It was time to take my own advice
It’s easy to recall special memories associated with photos, scents and music. But with furniture? I didn’t really think that was possible. Now I know better – and I understand how home décor can suffer when you’re overly sentimental.
We all tend to hold onto furniture pieces way past their usefulness. As an interior designer, I have helped many clients freshen up their homes by replacing old furniture with new pieces. In my own home, however, I was reluctant to heed some of the recommendations that I’d freely passed along to others
I a recently moved from my home of 16 years. Although we were very comfortable and settled in, it was time to start anew, freshen things up.
The first stage of moving required putting on my interior designer’s hat. As I’ve done with many clients over the years, I selected some furniture pieces that simply needed to go.
“That looks tired, that looks dated, give it away,” was my mantra but I found myself arguing with my inner soul. “I love that, we’ve traveled a lot of life together,” was the counter-argument.
This type of internal debate went on and on, for almost every piece of not quite with it furniture. It seemed the more dated a piece was, the tighter my grip.
The conflict peaked with my 20-year-old bedroom set, finely crafted of waxed knotty pine with very oversized posts. Just a glimpse of these wooden pieces transported me back to our first days in the Colorado mountains. Sure, the set was tired– but there was a certain nostalgia that overwhelmed me.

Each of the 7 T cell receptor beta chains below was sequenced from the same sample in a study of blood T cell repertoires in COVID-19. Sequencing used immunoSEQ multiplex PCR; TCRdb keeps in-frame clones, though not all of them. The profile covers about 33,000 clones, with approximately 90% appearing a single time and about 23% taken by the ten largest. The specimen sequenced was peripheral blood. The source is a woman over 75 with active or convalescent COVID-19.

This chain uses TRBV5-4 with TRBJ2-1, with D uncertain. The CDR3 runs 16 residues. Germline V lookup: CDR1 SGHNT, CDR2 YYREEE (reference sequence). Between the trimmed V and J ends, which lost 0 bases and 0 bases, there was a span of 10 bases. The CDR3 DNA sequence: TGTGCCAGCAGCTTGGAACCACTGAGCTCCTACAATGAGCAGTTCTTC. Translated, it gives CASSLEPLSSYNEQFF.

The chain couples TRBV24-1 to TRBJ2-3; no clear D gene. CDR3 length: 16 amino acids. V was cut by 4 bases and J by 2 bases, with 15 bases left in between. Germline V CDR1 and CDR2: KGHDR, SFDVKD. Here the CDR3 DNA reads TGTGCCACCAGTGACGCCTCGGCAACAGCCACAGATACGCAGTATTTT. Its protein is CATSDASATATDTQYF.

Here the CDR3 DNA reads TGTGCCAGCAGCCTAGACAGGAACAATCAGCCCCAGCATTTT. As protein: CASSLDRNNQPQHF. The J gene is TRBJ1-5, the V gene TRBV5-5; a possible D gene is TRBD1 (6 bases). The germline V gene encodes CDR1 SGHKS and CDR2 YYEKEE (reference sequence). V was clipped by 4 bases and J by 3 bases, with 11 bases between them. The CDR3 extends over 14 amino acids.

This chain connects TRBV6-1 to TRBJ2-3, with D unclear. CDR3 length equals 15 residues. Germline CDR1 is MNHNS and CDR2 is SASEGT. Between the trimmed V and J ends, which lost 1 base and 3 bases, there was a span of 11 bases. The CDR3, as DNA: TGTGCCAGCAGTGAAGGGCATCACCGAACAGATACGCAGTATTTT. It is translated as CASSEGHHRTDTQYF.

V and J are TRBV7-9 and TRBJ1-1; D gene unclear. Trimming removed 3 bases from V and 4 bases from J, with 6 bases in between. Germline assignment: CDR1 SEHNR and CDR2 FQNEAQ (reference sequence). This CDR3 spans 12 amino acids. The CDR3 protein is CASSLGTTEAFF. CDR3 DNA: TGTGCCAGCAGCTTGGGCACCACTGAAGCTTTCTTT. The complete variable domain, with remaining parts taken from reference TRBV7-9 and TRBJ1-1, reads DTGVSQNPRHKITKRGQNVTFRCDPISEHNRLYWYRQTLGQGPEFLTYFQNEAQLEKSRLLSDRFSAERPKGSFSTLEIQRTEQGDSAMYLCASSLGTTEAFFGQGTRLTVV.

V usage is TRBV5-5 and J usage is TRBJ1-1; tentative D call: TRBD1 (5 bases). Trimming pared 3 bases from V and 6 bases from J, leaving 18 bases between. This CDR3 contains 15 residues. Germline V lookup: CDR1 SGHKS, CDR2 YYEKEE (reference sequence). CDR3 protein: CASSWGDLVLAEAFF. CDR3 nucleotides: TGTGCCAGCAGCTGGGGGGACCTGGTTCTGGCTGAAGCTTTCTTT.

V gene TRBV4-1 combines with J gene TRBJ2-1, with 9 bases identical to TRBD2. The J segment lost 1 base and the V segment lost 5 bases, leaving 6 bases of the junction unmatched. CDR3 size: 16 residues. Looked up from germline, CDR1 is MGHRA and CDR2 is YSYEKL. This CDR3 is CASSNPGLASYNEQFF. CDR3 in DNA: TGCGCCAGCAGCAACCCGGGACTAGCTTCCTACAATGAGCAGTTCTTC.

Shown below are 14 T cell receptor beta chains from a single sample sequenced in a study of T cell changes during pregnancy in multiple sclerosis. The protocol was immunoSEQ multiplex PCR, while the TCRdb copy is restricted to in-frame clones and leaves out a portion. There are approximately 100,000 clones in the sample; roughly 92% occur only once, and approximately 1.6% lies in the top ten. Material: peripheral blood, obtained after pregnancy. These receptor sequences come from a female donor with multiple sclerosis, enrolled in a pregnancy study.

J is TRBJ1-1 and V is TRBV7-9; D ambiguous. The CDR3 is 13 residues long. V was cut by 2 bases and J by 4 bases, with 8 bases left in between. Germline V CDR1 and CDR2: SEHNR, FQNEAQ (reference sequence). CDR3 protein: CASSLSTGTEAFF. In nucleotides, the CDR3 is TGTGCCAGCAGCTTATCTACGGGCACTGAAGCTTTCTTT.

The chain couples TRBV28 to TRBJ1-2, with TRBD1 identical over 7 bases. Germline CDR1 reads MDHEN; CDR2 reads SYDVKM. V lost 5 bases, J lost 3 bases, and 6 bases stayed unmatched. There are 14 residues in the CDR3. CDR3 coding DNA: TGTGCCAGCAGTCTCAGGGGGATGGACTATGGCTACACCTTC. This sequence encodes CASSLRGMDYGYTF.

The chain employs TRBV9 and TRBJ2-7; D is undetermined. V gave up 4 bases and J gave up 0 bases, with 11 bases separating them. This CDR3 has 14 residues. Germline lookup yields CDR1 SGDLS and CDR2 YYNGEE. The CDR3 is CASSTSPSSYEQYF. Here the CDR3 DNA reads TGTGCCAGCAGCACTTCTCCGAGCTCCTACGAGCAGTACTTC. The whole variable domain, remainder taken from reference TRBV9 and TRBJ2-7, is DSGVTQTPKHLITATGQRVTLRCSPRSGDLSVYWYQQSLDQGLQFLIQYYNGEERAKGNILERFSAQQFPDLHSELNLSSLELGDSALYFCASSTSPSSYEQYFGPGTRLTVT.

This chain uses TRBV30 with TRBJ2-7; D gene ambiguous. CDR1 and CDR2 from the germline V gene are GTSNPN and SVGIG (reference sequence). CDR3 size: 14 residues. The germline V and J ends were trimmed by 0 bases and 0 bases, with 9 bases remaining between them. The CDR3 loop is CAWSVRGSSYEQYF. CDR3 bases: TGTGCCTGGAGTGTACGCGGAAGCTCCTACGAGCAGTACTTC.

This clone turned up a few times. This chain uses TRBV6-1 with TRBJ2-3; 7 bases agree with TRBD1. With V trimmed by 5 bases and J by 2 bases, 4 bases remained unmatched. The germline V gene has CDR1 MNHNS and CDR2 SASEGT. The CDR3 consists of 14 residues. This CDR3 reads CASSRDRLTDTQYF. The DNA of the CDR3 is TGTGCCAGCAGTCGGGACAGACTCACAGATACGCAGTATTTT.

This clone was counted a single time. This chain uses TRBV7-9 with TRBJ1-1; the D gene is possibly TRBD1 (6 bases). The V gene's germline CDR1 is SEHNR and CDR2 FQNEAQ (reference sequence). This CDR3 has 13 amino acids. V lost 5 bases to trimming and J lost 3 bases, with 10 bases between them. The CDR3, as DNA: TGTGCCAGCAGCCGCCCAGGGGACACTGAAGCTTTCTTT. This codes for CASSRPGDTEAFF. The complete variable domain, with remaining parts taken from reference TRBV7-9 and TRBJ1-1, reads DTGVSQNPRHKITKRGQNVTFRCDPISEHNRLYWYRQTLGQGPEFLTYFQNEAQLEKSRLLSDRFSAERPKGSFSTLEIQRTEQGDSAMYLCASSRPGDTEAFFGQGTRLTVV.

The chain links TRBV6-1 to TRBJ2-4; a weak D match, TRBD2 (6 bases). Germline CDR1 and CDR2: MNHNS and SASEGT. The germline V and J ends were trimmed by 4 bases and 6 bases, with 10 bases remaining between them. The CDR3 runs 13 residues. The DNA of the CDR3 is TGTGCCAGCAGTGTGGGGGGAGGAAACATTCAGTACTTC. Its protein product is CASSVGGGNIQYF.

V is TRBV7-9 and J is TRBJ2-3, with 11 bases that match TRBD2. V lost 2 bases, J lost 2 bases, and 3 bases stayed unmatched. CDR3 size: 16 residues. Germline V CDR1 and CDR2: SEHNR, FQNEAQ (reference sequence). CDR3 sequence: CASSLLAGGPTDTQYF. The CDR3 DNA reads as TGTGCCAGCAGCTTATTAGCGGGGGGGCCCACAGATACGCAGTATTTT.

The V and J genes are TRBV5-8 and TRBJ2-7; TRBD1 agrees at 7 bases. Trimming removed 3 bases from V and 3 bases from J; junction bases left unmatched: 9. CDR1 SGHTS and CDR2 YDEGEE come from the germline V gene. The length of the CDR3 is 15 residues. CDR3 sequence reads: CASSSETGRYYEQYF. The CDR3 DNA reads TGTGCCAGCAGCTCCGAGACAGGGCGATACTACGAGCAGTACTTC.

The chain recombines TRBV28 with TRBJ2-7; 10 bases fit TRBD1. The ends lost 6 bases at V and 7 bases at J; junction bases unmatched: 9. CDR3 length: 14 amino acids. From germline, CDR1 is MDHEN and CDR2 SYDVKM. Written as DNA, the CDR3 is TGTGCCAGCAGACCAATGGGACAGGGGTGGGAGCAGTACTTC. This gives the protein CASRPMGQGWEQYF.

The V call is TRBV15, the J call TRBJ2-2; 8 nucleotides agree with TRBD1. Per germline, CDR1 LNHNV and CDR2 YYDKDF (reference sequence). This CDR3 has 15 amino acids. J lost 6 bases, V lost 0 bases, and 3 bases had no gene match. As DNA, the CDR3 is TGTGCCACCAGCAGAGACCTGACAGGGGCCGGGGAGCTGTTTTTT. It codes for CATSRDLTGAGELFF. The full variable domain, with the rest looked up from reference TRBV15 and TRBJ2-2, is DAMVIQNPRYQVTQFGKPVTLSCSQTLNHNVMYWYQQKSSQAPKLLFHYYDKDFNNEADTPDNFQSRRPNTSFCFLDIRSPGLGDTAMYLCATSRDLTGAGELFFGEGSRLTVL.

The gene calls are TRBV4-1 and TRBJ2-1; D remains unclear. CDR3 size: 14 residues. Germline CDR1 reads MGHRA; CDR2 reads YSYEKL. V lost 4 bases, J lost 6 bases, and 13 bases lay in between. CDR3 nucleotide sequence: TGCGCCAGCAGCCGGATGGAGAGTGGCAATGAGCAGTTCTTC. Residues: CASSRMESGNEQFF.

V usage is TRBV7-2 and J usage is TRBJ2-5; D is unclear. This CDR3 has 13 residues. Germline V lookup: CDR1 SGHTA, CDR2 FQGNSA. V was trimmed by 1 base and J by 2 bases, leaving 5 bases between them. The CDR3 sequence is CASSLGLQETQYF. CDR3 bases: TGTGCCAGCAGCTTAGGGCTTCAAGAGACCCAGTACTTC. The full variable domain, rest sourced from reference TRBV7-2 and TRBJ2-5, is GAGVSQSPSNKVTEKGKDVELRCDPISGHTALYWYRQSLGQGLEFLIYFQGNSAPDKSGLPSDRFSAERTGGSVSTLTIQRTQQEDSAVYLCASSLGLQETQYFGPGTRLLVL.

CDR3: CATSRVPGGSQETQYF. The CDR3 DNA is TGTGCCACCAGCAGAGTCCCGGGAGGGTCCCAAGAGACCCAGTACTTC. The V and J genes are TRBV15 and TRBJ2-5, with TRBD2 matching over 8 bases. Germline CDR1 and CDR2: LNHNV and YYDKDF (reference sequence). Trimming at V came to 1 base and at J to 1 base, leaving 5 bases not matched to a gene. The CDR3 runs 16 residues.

It was then that I realized it was much more than a bedroom set. It represented fond memories that could never be replaced. We bought the set shortly after moving from New York to Colorado, discovering our mountain connection through furniture.
One time, in the middle of the night, the dresser cracked, awakening us with a noise so loud it sounded like a bomb. A few weeks later, a furniture maker replaced the dresser, explaining to us the effects of high altitude on furniture, not to mention human skin (yikes!).
At that point, I knew we couldn’t keep any of the old pieces. Their time had come and gone. And I had finally come to grips with not wanting them anymore. That old furniture represented a lot of why we were moving in the first place.
I have no regrets. Actually, we could have tossed out more of our aging possessions. And when I look at our home makeover, I feel energized. The new décor is fantastic and we love it.
Once in a while, however, a little sadness creeps in. I think about my knotty pine bedroom set and all the great things that happened in 1994. I moved to the mountains of Colorado, we bought our first house, I met my best friend.
And I bought a whole lot of great new furniture.
This is from a column I write for The Vail Daily Newspaper.